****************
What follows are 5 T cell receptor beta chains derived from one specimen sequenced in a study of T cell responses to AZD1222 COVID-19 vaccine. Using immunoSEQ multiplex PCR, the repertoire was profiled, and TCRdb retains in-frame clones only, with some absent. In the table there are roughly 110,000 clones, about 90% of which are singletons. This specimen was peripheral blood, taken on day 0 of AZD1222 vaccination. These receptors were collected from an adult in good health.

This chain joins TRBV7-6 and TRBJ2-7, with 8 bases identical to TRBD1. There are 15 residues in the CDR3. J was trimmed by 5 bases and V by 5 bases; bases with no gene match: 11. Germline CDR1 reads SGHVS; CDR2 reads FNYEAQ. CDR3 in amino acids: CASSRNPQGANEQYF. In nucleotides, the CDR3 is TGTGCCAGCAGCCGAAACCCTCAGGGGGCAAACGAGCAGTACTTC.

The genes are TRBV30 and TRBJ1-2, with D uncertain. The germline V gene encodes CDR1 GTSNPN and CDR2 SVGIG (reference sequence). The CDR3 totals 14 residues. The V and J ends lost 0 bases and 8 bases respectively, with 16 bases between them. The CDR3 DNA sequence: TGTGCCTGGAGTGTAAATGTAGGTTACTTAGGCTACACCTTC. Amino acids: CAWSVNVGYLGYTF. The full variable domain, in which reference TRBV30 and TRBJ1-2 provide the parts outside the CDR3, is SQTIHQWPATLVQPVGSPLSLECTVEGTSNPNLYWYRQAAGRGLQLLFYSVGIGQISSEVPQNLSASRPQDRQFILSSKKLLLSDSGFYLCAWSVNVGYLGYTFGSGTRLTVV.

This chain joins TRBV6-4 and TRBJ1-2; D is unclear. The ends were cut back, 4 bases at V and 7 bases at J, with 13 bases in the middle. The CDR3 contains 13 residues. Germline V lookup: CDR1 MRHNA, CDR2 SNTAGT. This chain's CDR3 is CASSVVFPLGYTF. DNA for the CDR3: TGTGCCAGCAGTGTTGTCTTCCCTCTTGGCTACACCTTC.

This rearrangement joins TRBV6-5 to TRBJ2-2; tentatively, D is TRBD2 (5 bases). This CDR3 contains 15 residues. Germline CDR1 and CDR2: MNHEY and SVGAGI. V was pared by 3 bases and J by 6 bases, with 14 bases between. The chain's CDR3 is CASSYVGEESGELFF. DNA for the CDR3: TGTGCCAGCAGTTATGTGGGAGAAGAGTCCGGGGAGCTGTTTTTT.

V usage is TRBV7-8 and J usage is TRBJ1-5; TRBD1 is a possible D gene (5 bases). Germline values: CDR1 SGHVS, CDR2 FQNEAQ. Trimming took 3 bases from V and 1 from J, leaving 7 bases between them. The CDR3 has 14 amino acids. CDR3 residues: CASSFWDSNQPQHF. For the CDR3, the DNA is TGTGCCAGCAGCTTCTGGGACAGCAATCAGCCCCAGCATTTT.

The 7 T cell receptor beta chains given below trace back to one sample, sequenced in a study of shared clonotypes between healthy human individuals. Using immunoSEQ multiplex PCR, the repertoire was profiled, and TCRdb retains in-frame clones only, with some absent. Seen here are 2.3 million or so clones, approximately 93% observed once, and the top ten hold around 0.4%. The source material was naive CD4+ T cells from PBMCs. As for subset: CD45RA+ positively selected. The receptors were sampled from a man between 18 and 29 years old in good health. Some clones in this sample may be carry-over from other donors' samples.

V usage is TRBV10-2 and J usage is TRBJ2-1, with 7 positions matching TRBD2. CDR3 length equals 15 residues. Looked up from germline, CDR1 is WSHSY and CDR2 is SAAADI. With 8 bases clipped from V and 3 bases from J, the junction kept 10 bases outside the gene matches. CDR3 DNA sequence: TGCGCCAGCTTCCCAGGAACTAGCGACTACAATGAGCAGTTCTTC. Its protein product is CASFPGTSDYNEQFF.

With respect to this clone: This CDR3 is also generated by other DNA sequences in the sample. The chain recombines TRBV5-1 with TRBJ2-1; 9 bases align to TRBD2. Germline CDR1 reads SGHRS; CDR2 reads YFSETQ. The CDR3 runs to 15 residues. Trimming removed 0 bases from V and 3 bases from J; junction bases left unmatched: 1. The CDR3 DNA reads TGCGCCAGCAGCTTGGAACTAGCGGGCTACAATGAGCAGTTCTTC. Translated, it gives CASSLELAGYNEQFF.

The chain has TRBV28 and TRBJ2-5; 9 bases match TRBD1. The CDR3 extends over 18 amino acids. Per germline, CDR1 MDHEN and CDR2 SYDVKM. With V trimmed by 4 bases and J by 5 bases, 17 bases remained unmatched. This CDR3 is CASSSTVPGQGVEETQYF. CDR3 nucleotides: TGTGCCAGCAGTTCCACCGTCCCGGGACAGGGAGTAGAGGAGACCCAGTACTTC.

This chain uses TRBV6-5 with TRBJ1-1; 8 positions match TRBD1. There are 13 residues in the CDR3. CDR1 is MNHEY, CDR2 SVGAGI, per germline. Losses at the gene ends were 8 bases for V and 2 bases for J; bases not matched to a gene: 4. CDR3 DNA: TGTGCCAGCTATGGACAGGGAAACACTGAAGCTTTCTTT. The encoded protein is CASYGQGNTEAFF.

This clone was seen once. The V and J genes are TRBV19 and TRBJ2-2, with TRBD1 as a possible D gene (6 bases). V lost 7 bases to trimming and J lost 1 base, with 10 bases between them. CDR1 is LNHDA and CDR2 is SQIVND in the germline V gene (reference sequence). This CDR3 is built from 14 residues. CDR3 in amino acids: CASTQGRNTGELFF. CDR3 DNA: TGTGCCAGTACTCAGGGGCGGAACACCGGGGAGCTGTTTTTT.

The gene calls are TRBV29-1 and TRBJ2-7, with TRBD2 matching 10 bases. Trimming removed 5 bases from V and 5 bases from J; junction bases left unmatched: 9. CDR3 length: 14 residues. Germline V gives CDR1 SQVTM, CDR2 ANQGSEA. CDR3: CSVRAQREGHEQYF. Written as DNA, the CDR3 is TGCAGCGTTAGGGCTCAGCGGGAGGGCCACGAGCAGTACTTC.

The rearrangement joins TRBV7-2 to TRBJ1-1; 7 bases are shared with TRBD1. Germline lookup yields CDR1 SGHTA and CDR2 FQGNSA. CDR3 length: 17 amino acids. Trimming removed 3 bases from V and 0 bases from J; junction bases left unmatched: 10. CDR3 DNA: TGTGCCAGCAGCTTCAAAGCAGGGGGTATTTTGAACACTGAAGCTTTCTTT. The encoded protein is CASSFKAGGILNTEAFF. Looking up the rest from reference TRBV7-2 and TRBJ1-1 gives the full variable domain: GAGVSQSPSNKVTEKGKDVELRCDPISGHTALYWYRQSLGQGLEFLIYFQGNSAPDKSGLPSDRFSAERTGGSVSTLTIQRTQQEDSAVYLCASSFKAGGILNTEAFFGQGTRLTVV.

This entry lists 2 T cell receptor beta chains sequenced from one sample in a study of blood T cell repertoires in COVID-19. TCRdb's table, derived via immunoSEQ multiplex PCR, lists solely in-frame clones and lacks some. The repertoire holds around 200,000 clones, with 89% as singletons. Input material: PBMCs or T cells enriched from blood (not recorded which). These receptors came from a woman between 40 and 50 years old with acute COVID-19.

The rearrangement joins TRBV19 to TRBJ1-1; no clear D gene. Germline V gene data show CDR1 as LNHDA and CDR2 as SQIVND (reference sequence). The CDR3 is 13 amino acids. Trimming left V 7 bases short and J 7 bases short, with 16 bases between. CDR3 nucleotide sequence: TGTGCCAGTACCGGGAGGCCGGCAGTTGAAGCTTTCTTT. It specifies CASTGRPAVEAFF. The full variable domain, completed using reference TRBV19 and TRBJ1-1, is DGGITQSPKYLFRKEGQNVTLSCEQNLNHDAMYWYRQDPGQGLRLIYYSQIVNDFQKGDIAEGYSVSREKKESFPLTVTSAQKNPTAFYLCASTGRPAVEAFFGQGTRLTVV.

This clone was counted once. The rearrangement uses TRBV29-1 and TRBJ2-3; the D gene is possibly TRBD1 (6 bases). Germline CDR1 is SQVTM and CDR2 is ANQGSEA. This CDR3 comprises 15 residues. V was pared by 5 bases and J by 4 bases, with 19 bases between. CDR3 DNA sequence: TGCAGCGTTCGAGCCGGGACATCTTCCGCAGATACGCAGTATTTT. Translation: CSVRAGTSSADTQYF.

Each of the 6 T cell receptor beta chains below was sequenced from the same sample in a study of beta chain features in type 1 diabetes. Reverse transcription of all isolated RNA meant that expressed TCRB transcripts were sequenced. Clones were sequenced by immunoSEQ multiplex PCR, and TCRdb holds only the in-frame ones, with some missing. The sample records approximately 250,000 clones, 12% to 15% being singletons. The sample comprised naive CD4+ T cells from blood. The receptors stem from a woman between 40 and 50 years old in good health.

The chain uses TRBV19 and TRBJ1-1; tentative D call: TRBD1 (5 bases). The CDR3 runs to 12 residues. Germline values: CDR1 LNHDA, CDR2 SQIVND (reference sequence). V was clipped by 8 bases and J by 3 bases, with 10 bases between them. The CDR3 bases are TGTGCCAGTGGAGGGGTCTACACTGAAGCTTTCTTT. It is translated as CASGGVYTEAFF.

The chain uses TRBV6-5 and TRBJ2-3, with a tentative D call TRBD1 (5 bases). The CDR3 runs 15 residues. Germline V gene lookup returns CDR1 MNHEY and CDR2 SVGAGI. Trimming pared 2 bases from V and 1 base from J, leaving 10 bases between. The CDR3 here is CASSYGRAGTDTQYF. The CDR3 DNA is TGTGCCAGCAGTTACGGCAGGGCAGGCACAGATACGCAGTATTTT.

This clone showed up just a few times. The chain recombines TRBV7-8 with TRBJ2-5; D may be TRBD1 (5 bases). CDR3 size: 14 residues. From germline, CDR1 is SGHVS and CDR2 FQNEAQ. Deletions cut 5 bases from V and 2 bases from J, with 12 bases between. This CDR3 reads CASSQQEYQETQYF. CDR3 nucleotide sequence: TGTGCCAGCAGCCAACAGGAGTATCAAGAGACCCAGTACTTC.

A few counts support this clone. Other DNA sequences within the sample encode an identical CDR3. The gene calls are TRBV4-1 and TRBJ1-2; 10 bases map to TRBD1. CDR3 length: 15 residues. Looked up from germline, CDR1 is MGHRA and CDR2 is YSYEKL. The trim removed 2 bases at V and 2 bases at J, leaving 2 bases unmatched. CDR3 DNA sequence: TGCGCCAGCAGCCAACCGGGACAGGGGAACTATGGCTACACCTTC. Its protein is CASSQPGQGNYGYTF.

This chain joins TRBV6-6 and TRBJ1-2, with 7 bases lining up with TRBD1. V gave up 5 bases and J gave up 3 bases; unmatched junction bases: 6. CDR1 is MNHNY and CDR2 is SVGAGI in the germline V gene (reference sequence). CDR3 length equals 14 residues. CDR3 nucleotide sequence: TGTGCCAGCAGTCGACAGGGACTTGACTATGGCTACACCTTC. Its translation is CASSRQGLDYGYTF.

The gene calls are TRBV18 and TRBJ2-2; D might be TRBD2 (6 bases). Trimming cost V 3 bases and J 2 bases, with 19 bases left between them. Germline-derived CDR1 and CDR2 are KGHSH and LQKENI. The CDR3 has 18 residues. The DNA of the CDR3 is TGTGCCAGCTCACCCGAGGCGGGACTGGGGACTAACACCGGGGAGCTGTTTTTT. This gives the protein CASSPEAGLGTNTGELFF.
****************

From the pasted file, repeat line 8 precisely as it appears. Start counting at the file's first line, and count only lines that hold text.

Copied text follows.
V usage is TRBV10-2 and J usage is TRBJ2-1, with 7 positions matching TRBD2. CDR3 length equals 15 residues. Looked up from germline, CDR1 is WSHSY and CDR2 is SAAADI. With 8 bases clipped from V and 3 bases from J, the junction kept 10 bases outside the gene matches. CDR3 DNA sequence: TGCGCCAGCTTCCCAGGAACTAGCGACTACAATGAGCAGTTCTTC. Its protein product is CASFPGTSDYNEQFF.